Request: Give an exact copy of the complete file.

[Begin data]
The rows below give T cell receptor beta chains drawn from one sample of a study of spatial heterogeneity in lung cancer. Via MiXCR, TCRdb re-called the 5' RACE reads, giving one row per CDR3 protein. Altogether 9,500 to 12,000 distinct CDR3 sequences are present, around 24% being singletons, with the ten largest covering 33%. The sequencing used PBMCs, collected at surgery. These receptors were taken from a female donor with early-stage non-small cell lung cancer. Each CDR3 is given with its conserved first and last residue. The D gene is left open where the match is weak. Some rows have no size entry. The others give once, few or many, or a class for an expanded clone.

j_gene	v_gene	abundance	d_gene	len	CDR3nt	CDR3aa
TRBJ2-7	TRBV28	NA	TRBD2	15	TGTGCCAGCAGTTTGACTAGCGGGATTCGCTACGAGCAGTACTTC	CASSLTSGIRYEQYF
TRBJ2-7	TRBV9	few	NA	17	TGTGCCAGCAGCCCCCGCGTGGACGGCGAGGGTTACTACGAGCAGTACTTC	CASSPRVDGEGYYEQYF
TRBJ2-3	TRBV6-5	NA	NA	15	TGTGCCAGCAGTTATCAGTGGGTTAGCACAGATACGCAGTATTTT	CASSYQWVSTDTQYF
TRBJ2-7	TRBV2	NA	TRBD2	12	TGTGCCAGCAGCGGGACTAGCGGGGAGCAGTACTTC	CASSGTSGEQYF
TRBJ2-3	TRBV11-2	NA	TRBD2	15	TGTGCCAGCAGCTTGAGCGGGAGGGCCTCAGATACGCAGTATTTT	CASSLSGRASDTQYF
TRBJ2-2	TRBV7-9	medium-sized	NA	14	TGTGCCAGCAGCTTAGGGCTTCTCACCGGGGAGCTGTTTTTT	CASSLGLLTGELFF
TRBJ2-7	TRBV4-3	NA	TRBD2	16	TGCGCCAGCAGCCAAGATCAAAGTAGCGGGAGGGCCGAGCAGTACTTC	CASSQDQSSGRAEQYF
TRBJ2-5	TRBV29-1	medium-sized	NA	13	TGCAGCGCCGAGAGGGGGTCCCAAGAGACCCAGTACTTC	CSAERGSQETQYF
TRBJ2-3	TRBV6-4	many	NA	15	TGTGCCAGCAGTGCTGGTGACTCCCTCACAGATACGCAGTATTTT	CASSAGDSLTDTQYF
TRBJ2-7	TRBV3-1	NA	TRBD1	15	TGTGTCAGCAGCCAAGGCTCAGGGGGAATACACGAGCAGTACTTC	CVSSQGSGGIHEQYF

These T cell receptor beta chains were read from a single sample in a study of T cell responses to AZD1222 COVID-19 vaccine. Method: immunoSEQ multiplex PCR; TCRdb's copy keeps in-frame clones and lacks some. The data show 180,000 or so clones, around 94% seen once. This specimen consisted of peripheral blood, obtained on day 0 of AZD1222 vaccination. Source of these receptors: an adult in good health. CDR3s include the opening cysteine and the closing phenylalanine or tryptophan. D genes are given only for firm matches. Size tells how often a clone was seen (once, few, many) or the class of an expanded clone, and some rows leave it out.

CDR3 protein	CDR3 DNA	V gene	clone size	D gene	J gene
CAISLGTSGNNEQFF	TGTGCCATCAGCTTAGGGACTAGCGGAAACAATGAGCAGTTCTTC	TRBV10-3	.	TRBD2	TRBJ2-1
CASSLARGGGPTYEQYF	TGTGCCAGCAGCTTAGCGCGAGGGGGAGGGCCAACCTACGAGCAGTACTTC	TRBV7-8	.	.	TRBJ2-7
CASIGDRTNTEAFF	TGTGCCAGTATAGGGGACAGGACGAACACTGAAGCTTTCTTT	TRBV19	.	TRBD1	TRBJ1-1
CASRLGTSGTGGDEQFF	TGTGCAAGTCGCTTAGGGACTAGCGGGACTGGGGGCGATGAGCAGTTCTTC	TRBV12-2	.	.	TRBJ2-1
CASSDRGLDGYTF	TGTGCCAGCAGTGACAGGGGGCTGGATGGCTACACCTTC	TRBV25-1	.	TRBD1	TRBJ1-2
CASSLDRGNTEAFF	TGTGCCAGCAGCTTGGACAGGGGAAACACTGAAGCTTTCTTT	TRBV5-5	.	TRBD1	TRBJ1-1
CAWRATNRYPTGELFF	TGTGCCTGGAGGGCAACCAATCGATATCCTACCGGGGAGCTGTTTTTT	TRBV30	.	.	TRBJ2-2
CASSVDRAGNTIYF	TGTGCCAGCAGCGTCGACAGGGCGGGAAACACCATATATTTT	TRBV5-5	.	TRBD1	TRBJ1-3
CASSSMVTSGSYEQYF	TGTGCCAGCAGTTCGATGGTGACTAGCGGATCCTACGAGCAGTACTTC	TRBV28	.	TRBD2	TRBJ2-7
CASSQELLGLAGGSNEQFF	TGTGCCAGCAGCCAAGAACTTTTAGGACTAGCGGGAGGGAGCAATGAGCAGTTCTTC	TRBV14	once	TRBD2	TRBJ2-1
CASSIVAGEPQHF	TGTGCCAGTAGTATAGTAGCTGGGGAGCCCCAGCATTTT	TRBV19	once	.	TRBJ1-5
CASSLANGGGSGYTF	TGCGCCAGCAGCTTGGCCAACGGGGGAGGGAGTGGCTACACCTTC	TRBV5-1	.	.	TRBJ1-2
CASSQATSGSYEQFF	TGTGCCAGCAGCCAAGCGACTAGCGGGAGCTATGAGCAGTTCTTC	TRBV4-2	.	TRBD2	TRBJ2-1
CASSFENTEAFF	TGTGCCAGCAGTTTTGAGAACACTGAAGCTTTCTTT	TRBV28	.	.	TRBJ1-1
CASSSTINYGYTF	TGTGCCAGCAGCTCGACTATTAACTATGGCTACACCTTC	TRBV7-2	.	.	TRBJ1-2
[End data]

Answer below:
The rows below give T cell receptor beta chains drawn from one sample of a study of spatial heterogeneity in lung cancer. Via MiXCR, TCRdb re-called the 5' RACE reads, giving one row per CDR3 protein. Altogether 9,500 to 12,000 distinct CDR3 sequences are present, around 24% being singletons, with the ten largest covering 33%. The sequencing used PBMCs, collected at surgery. These receptors were taken from a female donor with early-stage non-small cell lung cancer. Each CDR3 is given with its conserved first and last residue. The D gene is left open where the match is weak. Some rows have no size entry. The others give once, few or many, or a class for an expanded clone.

j_gene	v_gene	abundance	d_gene	len	CDR3nt	CDR3aa
TRBJ2-7	TRBV28	NA	TRBD2	15	TGTGCCAGCAGTTTGACTAGCGGGATTCGCTACGAGCAGTACTTC	CASSLTSGIRYEQYF
TRBJ2-7	TRBV9	few	NA	17	TGTGCCAGCAGCCCCCGCGTGGACGGCGAGGGTTACTACGAGCAGTACTTC	CASSPRVDGEGYYEQYF
TRBJ2-3	TRBV6-5	NA	NA	15	TGTGCCAGCAGTTATCAGTGGGTTAGCACAGATACGCAGTATTTT	CASSYQWVSTDTQYF
TRBJ2-7	TRBV2	NA	TRBD2	12	TGTGCCAGCAGCGGGACTAGCGGGGAGCAGTACTTC	CASSGTSGEQYF
TRBJ2-3	TRBV11-2	NA	TRBD2	15	TGTGCCAGCAGCTTGAGCGGGAGGGCCTCAGATACGCAGTATTTT	CASSLSGRASDTQYF
TRBJ2-2	TRBV7-9	medium-sized	NA	14	TGTGCCAGCAGCTTAGGGCTTCTCACCGGGGAGCTGTTTTTT	CASSLGLLTGELFF
TRBJ2-7	TRBV4-3	NA	TRBD2	16	TGCGCCAGCAGCCAAGATCAAAGTAGCGGGAGGGCCGAGCAGTACTTC	CASSQDQSSGRAEQYF
TRBJ2-5	TRBV29-1	medium-sized	NA	13	TGCAGCGCCGAGAGGGGGTCCCAAGAGACCCAGTACTTC	CSAERGSQETQYF
TRBJ2-3	TRBV6-4	many	NA	15	TGTGCCAGCAGTGCTGGTGACTCCCTCACAGATACGCAGTATTTT	CASSAGDSLTDTQYF
TRBJ2-7	TRBV3-1	NA	TRBD1	15	TGTGTCAGCAGCCAAGGCTCAGGGGGAATACACGAGCAGTACTTC	CVSSQGSGGIHEQYF

These T cell receptor beta chains were read from a single sample in a study of T cell responses to AZD1222 COVID-19 vaccine. Method: immunoSEQ multiplex PCR; TCRdb's copy keeps in-frame clones and lacks some. The data show 180,000 or so clones, around 94% seen once. This specimen consisted of peripheral blood, obtained on day 0 of AZD1222 vaccination. Source of these receptors: an adult in good health. CDR3s include the opening cysteine and the closing phenylalanine or tryptophan. D genes are given only for firm matches. Size tells how often a clone was seen (once, few, many) or the class of an expanded clone, and some rows leave it out.

CDR3 protein	CDR3 DNA	V gene	clone size	D gene	J gene
CAISLGTSGNNEQFF	TGTGCCATCAGCTTAGGGACTAGCGGAAACAATGAGCAGTTCTTC	TRBV10-3	.	TRBD2	TRBJ2-1
CASSLARGGGPTYEQYF	TGTGCCAGCAGCTTAGCGCGAGGGGGAGGGCCAACCTACGAGCAGTACTTC	TRBV7-8	.	.	TRBJ2-7
CASIGDRTNTEAFF	TGTGCCAGTATAGGGGACAGGACGAACACTGAAGCTTTCTTT	TRBV19	.	TRBD1	TRBJ1-1
CASRLGTSGTGGDEQFF	TGTGCAAGTCGCTTAGGGACTAGCGGGACTGGGGGCGATGAGCAGTTCTTC	TRBV12-2	.	.	TRBJ2-1
CASSDRGLDGYTF	TGTGCCAGCAGTGACAGGGGGCTGGATGGCTACACCTTC	TRBV25-1	.	TRBD1	TRBJ1-2
CASSLDRGNTEAFF	TGTGCCAGCAGCTTGGACAGGGGAAACACTGAAGCTTTCTTT	TRBV5-5	.	TRBD1	TRBJ1-1
CAWRATNRYPTGELFF	TGTGCCTGGAGGGCAACCAATCGATATCCTACCGGGGAGCTGTTTTTT	TRBV30	.	.	TRBJ2-2
CASSVDRAGNTIYF	TGTGCCAGCAGCGTCGACAGGGCGGGAAACACCATATATTTT	TRBV5-5	.	TRBD1	TRBJ1-3
CASSSMVTSGSYEQYF	TGTGCCAGCAGTTCGATGGTGACTAGCGGATCCTACGAGCAGTACTTC	TRBV28	.	TRBD2	TRBJ2-7
CASSQELLGLAGGSNEQFF	TGTGCCAGCAGCCAAGAACTTTTAGGACTAGCGGGAGGGAGCAATGAGCAGTTCTTC	TRBV14	once	TRBD2	TRBJ2-1
CASSIVAGEPQHF	TGTGCCAGTAGTATAGTAGCTGGGGAGCCCCAGCATTTT	TRBV19	once	.	TRBJ1-5
CASSLANGGGSGYTF	TGCGCCAGCAGCTTGGCCAACGGGGGAGGGAGTGGCTACACCTTC	TRBV5-1	.	.	TRBJ1-2
CASSQATSGSYEQFF	TGTGCCAGCAGCCAAGCGACTAGCGGGAGCTATGAGCAGTTCTTC	TRBV4-2	.	TRBD2	TRBJ2-1
CASSFENTEAFF	TGTGCCAGCAGTTTTGAGAACACTGAAGCTTTCTTT	TRBV28	.	.	TRBJ1-1
CASSSTINYGYTF	TGTGCCAGCAGCTCGACTATTAACTATGGCTACACCTTC	TRBV7-2	.	.	TRBJ1-2